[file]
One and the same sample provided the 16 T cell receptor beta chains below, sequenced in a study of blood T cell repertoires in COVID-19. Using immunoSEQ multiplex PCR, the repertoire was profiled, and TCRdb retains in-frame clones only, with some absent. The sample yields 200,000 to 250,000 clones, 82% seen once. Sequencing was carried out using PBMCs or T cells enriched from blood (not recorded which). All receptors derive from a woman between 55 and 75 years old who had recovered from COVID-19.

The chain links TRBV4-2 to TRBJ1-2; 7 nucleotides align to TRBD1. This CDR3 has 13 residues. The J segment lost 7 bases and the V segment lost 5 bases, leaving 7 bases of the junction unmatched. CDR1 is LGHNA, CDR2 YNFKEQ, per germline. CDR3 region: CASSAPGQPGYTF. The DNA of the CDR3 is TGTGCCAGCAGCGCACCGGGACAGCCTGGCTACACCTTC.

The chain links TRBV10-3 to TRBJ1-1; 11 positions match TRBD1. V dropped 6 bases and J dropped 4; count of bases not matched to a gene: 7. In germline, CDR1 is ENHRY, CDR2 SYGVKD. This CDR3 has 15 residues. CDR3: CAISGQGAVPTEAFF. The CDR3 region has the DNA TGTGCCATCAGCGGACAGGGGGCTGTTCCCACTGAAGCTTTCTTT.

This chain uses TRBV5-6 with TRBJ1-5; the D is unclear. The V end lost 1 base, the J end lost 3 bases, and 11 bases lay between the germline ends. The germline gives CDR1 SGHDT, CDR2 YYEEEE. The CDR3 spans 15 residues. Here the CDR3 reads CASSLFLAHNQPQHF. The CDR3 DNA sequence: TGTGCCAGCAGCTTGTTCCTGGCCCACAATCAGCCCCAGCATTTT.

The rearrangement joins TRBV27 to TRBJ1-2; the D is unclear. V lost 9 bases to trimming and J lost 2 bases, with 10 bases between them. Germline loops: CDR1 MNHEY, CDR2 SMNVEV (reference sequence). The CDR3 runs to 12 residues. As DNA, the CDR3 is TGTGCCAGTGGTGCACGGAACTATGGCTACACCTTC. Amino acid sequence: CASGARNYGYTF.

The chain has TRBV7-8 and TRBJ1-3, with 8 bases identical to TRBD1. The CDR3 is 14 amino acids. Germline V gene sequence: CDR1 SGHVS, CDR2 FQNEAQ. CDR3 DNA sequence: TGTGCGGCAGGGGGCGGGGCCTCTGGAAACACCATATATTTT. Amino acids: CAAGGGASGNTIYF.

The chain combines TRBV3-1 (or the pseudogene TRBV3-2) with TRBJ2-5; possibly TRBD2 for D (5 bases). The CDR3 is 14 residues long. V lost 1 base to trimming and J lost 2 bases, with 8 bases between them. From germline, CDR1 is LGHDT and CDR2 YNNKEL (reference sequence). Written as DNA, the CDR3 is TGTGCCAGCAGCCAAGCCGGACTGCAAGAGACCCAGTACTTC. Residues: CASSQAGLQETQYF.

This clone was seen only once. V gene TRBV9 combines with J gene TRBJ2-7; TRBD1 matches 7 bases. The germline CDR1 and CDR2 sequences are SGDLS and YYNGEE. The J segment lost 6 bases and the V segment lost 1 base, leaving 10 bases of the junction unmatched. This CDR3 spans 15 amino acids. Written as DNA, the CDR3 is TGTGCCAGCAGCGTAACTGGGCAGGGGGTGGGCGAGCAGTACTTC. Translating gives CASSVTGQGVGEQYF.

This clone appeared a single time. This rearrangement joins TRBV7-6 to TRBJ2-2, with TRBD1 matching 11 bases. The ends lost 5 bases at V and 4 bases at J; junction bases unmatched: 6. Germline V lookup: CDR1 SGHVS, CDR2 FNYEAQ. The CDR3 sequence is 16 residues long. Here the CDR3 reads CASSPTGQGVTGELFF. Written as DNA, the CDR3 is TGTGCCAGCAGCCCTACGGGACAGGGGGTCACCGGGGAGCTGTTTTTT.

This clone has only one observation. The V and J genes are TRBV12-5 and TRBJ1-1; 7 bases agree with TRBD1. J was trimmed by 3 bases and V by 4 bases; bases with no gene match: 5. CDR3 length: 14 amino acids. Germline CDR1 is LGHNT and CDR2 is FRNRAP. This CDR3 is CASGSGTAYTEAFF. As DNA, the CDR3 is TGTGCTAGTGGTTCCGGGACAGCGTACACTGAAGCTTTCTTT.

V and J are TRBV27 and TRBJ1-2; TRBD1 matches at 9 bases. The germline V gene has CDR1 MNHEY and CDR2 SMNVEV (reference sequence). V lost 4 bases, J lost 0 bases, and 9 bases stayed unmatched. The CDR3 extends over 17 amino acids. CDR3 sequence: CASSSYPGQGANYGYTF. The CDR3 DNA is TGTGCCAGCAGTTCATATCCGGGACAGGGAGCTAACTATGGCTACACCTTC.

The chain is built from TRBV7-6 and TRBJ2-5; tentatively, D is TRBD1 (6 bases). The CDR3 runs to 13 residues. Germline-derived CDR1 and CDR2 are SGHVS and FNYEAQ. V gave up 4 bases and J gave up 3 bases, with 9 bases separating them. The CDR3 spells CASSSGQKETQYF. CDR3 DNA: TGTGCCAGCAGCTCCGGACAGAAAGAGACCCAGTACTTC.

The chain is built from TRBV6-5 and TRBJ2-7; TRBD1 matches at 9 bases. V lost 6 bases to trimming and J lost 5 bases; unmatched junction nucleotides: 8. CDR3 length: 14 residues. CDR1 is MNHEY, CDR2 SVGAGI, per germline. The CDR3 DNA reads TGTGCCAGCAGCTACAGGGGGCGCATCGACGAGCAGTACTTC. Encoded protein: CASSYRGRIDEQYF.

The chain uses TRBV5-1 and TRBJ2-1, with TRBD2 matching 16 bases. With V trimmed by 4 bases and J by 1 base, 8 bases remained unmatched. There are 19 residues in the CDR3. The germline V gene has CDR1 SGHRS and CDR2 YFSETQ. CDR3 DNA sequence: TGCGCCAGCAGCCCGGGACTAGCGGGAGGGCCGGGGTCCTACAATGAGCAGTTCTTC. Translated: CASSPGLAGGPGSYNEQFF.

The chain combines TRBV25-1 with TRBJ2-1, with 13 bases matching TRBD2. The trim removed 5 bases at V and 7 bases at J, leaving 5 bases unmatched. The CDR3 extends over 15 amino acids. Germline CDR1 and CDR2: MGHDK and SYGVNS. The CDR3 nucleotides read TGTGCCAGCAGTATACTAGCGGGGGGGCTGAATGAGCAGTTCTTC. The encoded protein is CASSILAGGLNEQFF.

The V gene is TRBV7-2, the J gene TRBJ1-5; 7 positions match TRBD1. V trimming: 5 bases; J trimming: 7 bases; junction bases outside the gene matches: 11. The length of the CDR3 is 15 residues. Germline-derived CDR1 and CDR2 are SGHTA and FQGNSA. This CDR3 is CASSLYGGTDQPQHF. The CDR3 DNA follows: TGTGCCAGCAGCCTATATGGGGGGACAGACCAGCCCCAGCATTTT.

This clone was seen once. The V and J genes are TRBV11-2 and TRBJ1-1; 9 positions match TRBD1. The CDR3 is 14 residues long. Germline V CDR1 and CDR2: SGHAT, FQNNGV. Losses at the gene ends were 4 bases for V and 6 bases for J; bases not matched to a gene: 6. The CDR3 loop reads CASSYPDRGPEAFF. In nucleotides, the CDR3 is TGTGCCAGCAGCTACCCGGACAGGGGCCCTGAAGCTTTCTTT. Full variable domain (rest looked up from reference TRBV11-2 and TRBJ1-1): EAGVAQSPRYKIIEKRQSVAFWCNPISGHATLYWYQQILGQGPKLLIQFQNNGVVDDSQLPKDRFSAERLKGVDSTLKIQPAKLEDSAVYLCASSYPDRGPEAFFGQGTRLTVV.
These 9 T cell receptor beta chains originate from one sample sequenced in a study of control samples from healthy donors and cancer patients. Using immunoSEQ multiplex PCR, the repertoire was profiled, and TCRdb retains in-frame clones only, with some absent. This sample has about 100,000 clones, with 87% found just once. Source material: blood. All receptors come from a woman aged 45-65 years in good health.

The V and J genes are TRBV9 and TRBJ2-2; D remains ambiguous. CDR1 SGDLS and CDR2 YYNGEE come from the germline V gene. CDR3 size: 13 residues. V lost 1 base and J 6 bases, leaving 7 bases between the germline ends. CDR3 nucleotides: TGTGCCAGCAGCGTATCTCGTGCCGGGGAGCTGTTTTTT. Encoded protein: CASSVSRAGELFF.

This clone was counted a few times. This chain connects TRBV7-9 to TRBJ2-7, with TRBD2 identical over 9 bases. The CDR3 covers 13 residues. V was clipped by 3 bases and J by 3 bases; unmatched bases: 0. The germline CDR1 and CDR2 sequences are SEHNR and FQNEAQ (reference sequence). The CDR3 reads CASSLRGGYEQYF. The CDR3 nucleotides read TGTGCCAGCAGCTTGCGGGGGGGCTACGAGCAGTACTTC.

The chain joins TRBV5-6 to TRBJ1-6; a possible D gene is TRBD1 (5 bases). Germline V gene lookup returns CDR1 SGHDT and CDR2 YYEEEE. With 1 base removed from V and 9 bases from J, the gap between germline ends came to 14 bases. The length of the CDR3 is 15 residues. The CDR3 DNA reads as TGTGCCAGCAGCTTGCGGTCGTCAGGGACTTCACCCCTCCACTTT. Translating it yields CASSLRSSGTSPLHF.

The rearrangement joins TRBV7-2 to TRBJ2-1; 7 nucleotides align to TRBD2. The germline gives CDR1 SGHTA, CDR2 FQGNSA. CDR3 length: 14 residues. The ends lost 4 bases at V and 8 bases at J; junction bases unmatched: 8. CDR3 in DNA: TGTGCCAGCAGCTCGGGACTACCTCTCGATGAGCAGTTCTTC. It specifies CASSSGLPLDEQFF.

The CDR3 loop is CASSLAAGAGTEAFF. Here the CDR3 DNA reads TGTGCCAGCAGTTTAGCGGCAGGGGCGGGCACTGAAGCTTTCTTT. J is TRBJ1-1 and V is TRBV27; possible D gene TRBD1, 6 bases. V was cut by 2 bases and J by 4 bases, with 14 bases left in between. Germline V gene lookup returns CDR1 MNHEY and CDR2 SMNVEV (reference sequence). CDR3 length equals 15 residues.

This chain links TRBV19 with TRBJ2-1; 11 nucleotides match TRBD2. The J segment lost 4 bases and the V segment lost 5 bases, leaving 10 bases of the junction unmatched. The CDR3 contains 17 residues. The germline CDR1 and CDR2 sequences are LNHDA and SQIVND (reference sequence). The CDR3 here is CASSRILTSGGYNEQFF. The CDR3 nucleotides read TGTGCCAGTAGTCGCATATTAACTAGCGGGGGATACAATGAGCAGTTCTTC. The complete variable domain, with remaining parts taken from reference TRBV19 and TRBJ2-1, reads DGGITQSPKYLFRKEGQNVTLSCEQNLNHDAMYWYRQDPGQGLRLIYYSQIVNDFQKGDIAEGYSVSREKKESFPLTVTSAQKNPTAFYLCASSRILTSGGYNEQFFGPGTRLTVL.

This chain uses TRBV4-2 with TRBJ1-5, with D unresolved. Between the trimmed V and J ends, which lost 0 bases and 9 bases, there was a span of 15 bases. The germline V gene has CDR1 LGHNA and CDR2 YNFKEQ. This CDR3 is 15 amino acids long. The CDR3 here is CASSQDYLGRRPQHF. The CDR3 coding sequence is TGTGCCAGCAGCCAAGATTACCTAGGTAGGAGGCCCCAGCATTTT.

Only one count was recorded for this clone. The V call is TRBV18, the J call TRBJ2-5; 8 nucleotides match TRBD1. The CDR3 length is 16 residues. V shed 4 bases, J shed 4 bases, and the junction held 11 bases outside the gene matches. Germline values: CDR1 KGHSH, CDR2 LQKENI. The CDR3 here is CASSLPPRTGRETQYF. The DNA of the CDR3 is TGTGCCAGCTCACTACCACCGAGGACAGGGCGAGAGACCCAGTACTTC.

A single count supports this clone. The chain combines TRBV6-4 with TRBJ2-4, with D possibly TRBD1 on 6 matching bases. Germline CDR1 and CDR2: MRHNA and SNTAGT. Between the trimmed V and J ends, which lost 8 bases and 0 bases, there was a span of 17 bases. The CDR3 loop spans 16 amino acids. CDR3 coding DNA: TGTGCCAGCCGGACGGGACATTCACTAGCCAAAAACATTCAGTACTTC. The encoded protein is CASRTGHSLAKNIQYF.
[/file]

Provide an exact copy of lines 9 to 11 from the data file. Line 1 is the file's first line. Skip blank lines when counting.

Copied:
This clone appeared a single time. This rearrangement joins TRBV7-6 to TRBJ2-2, with TRBD1 matching 11 bases. The ends lost 5 bases at V and 4 bases at J; junction bases unmatched: 6. Germline V lookup: CDR1 SGHVS, CDR2 FNYEAQ. The CDR3 sequence is 16 residues long. Here the CDR3 reads CASSPTGQGVTGELFF. Written as DNA, the CDR3 is TGTGCCAGCAGCCCTACGGGACAGGGGGTCACCGGGGAGCTGTTTTTT.

This clone has only one observation. The V and J genes are TRBV12-5 and TRBJ1-1; 7 bases agree with TRBD1. J was trimmed by 3 bases and V by 4 bases; bases with no gene match: 5. CDR3 length: 14 amino acids. Germline CDR1 is LGHNT and CDR2 is FRNRAP. This CDR3 is CASGSGTAYTEAFF. As DNA, the CDR3 is TGTGCTAGTGGTTCCGGGACAGCGTACACTGAAGCTTTCTTT.

V and J are TRBV27 and TRBJ1-2; TRBD1 matches at 9 bases. The germline V gene has CDR1 MNHEY and CDR2 SMNVEV (reference sequence). V lost 4 bases, J lost 0 bases, and 9 bases stayed unmatched. The CDR3 extends over 17 amino acids. CDR3 sequence: CASSSYPGQGANYGYTF. The CDR3 DNA is TGTGCCAGCAGTTCATATCCGGGACAGGGAGCTAACTATGGCTACACCTTC.